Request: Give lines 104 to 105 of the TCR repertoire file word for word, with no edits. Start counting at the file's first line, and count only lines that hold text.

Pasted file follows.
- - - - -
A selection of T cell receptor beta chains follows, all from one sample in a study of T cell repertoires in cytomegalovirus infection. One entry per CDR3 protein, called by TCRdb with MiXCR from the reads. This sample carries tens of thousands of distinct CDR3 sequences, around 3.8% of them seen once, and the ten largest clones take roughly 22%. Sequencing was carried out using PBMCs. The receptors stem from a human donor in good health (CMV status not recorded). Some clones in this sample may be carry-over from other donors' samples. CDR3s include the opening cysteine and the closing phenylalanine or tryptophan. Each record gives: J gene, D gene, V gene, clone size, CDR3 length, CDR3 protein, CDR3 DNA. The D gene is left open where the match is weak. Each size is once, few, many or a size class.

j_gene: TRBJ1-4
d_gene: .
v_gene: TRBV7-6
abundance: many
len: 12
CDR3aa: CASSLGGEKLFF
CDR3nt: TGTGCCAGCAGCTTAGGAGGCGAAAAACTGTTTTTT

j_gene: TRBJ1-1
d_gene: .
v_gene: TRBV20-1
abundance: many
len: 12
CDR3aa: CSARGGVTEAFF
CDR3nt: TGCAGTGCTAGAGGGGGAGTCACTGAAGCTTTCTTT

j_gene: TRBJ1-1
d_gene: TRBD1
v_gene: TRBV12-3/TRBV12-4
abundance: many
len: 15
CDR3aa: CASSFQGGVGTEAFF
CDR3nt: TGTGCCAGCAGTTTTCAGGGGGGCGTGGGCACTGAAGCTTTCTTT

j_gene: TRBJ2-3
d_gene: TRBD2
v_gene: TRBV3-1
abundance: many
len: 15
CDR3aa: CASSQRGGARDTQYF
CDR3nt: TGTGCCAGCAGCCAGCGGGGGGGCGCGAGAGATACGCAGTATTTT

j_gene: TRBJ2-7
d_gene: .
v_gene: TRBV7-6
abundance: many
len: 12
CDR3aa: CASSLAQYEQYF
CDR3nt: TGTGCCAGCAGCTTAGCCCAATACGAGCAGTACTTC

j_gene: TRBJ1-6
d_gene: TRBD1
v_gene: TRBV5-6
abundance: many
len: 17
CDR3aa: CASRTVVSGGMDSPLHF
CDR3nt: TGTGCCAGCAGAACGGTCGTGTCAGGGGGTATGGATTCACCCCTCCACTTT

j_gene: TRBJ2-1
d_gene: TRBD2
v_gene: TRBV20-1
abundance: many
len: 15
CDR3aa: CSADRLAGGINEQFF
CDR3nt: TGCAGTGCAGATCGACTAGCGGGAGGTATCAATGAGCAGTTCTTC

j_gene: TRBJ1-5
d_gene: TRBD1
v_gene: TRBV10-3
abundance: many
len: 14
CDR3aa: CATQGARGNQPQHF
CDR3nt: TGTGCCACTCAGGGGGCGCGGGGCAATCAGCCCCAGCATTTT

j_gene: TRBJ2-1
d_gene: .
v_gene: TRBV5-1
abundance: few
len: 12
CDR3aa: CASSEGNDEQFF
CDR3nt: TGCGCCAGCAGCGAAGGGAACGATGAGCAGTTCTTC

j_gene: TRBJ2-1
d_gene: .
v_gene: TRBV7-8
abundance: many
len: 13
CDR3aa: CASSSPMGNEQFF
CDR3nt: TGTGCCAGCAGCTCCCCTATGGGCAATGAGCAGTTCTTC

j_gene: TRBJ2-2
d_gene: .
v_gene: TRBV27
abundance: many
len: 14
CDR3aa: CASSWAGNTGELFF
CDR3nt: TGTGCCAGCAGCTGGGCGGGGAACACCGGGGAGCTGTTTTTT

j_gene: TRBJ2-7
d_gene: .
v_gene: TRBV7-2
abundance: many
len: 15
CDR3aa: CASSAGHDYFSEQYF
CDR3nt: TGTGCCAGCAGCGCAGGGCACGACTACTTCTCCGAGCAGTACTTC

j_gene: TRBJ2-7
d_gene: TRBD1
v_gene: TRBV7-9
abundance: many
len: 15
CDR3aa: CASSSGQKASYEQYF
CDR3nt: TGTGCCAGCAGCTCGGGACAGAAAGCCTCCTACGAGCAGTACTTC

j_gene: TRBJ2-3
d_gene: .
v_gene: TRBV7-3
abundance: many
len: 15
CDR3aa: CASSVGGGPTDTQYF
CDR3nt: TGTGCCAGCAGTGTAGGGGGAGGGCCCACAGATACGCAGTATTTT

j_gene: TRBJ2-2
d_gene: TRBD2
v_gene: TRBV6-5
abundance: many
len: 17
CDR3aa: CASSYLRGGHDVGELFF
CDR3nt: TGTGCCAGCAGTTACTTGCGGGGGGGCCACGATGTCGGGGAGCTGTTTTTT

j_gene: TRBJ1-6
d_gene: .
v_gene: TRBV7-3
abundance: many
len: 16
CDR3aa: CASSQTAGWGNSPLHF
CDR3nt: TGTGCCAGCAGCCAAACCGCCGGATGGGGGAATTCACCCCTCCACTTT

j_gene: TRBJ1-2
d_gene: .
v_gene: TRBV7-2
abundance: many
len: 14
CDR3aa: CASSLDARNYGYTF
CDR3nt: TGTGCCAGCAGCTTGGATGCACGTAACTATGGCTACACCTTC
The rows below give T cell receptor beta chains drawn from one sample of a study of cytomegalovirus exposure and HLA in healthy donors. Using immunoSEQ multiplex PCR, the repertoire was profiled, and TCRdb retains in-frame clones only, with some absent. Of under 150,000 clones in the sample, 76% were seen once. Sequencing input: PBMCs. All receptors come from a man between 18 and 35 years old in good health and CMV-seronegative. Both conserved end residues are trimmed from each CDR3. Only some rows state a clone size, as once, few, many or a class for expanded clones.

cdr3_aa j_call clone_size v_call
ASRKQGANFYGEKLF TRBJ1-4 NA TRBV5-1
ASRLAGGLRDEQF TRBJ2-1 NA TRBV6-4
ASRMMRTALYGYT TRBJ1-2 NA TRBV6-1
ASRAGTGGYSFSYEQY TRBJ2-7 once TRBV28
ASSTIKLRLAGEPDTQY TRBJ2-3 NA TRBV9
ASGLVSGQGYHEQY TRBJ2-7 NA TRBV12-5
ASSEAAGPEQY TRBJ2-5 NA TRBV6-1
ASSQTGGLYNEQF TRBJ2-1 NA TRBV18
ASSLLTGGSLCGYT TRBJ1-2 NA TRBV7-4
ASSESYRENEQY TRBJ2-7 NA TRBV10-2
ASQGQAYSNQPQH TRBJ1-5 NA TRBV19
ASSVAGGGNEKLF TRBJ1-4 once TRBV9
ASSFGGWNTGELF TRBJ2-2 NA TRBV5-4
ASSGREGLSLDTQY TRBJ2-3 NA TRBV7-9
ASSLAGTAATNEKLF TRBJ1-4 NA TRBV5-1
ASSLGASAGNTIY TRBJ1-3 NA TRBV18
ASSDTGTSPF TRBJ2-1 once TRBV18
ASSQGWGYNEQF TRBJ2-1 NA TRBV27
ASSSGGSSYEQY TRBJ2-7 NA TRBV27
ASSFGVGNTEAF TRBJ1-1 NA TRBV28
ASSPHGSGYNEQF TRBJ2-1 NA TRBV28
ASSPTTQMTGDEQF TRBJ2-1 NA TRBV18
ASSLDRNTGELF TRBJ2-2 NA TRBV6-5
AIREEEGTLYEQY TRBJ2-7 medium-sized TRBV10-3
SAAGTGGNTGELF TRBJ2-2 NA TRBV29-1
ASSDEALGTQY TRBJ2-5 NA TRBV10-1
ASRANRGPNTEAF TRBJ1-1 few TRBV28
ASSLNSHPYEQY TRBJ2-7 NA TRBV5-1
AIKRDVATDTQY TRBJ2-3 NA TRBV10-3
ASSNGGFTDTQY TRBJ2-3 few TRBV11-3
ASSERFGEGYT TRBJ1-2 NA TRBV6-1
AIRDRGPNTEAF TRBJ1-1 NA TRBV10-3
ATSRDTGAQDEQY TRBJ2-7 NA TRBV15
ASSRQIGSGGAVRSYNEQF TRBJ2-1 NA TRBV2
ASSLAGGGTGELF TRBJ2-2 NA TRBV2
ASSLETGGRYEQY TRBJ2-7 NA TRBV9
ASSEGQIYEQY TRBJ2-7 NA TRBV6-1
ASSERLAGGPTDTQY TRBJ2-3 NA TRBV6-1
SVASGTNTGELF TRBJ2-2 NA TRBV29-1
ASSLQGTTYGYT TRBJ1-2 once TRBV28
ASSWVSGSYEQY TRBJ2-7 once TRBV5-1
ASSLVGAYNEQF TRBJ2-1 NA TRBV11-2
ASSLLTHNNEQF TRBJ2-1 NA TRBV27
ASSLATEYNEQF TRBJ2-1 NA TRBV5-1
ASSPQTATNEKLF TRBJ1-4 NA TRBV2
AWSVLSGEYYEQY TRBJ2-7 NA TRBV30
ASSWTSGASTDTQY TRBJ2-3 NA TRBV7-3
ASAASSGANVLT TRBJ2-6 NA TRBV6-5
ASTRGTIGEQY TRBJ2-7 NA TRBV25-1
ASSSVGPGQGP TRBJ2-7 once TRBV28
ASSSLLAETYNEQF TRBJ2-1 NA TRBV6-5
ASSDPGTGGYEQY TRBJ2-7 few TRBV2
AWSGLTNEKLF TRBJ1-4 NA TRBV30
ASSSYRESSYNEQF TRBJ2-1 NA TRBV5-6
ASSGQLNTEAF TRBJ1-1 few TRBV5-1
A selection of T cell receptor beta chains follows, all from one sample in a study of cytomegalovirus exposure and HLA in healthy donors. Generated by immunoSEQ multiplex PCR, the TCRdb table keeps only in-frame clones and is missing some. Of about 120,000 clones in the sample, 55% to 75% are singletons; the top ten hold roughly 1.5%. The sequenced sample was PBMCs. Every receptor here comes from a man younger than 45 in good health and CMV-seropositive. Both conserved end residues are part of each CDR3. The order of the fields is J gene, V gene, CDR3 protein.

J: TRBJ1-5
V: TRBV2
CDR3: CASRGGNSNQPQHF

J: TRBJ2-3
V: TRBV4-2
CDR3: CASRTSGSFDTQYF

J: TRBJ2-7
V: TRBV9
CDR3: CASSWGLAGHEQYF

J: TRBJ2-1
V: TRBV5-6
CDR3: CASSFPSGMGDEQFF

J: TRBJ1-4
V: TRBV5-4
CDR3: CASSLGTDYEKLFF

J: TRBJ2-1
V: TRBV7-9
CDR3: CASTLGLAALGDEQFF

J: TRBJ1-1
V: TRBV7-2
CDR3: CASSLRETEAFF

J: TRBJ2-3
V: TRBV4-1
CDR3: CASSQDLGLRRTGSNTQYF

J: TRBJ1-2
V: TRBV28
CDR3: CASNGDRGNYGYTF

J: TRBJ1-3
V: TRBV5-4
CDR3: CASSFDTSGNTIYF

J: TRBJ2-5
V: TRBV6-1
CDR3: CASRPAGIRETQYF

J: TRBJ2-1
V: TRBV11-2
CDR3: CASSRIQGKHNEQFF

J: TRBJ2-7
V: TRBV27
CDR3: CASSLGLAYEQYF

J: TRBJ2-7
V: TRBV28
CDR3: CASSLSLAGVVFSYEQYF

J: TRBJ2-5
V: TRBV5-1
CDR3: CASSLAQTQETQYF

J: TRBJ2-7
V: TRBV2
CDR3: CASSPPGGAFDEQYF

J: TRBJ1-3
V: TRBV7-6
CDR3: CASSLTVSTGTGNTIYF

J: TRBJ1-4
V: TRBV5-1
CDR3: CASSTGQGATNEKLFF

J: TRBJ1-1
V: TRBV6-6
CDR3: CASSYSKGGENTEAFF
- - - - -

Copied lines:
len: 17
CDR3aa: CASSYLRGGHDVGELFF